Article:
PICK OF THE WEEK
Solo harper Kathleen Loughnane kicks off the final weekend of concerts curated by Cormac Begley throughout the summer in this fine venue. It’s a place where well known and emerging musicians share equal billing, and this weekend is no different. Tomorrow night, Yvonne Casey and Terry Bingham celebrate the natural companionship that unites fiddle and accordion, and on Sunday, harpist Úna Ní Fhlannagáin sheds another light on our national instrument: fittingly, given the raft of commemorations happening throughout this centenary year. The final session on Monday will see Japanese duo, Junji Shirota and Mareka wrap these summer tunes in the church up with guitar and fiddle. A suitably lateral thinking end to an eclectic programme of concerts. TRAD Caitlín and Ciarán FESTIVAL OF DISSENT This weekend’s Drogheda-based Festival of Dissent questions the received wisdom that everything of cultural significance happens only in cities. Supported by the Arts Council’s Artist in the Community Scheme, the alliance between the town’s Upstate Theatre and “socially dis-engaged artist” Seamus Nolan examines the legacy of Drogheda’s once vibrant punk rock past. Nolan acknowledges that the account of the town’s youth culture (nominally, 1978-85) is not definitive, but rather a revealing snapshot of how a provincial town absorbed influences from outside Ireland (including UK television shows and music newspapers such as New Musical Express, Sounds and Melody Maker) as well as from its own environment (local radio, DIY music scenes, fanzines).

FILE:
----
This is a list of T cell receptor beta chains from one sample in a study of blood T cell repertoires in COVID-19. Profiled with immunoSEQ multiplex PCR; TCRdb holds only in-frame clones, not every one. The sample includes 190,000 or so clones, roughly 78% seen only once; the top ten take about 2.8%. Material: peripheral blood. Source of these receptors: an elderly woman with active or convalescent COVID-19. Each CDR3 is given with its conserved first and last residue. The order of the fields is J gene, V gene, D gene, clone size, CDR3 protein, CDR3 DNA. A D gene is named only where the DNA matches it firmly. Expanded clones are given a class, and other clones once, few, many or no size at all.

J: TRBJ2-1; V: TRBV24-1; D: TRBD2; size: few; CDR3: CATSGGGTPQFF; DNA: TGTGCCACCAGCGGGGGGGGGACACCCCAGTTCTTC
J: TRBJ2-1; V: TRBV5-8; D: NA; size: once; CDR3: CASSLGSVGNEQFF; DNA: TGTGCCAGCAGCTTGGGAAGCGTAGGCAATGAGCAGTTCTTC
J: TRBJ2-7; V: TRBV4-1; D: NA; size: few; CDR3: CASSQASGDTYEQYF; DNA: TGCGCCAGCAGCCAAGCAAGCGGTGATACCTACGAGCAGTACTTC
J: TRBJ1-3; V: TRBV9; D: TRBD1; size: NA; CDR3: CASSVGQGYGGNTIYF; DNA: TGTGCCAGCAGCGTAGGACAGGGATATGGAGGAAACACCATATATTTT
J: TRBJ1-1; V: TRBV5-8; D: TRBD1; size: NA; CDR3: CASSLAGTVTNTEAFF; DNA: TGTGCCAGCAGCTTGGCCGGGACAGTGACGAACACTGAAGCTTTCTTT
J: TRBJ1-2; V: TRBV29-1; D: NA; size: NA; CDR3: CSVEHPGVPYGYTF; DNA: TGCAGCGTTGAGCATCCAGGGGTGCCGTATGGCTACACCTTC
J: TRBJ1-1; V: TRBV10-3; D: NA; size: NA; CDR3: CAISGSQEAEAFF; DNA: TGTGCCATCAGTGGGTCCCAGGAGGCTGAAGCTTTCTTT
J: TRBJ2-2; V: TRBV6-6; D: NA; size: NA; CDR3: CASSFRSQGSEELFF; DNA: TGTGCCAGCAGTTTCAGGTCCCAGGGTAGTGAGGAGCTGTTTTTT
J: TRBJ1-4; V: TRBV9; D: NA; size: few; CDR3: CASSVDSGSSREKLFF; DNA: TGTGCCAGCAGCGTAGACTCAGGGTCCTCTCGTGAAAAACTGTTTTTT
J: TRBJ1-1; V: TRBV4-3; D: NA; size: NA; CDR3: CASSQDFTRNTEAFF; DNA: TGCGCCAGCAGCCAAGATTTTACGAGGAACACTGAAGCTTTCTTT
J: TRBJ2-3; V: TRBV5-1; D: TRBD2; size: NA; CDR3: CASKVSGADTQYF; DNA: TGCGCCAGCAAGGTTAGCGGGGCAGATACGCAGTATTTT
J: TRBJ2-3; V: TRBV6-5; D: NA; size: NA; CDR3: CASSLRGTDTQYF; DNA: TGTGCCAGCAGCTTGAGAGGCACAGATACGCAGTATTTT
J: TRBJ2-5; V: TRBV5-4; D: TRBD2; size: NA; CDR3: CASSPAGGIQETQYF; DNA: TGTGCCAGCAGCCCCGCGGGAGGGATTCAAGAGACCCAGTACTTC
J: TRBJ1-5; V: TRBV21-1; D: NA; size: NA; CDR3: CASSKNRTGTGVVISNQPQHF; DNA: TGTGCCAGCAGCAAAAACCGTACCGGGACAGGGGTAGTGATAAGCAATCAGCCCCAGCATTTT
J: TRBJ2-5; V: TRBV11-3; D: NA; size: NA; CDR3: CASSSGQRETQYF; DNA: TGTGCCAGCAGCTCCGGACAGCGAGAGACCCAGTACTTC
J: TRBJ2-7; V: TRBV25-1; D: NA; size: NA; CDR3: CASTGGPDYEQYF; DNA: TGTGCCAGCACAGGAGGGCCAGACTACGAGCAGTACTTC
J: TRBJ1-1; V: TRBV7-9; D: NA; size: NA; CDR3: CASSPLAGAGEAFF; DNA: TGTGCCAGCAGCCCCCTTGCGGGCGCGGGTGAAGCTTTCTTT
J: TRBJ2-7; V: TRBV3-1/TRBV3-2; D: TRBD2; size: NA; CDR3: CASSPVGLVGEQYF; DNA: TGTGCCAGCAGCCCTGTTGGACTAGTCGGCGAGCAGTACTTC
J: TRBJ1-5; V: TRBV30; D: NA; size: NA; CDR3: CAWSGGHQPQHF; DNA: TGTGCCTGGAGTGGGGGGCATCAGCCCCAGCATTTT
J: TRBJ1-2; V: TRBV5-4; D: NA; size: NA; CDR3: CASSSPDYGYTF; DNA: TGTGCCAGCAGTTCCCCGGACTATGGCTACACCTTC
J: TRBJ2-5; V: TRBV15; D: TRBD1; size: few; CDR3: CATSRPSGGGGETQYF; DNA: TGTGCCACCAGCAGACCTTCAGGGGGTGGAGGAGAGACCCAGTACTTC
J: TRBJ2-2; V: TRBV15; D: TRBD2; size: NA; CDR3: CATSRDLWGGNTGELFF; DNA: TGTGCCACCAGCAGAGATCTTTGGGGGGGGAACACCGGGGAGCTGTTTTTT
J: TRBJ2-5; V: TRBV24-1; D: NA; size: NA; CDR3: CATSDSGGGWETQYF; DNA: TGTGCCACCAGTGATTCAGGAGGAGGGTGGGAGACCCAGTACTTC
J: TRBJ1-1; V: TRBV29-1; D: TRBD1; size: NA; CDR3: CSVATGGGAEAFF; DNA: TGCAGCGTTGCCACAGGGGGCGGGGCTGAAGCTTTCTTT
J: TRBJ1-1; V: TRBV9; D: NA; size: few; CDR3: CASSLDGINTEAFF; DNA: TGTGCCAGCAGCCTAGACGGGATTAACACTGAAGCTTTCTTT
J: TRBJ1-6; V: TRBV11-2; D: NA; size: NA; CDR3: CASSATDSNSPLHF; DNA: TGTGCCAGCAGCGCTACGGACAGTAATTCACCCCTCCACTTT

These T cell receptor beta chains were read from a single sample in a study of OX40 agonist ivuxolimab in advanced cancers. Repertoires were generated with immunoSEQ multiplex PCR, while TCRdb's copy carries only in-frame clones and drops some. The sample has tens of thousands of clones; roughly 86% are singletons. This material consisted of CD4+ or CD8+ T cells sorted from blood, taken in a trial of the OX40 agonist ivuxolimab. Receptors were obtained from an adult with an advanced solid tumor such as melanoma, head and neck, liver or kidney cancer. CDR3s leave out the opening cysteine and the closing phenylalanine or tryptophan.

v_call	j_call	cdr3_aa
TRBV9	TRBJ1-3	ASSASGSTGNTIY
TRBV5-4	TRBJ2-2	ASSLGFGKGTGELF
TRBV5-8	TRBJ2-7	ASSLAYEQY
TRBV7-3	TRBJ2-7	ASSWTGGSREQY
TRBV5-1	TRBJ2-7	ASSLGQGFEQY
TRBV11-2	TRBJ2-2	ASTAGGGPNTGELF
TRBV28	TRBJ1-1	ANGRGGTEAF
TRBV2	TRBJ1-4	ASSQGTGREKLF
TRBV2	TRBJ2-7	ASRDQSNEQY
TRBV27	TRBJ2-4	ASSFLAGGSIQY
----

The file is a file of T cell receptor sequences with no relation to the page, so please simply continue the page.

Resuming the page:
“The history of bootboys, skins, punks and new wavers in Drogheda is fascinating,” says Nolan, “as it connects to a global culture of opposition in art, music and politics. The nature of punk and the culture it facilitated has had a huge influence, and its history and legacy should become part of the town’s official narrative.” Festival of Dissent launches on
A garda and two punks outside the Bridewell, Dublin in 1985.
Saturday at Droichead Arts Centre, with the publication of Subvert All Power: Drogheda’s Punk History. The book launch will be followed by performance pieces by Nigel Rolfe and Paddy Dillon, spoken word by Dave Lordan, and a discussion by artist/writer Orla Ryan on the influence of 1970s feminist punk culture. A sound collage of interviews with local punks (past and present) will drift around the theatre spaces.
On Sunday, a free open-air concert at the rear of Barlow House, Narrow West Street will be preceded at 2pm by the Parade of Dissent, which will make its way from St Laurence’s Gate to the venue. Bands performing at Barlow House include The Black Pitts, The Marxman and OKUS.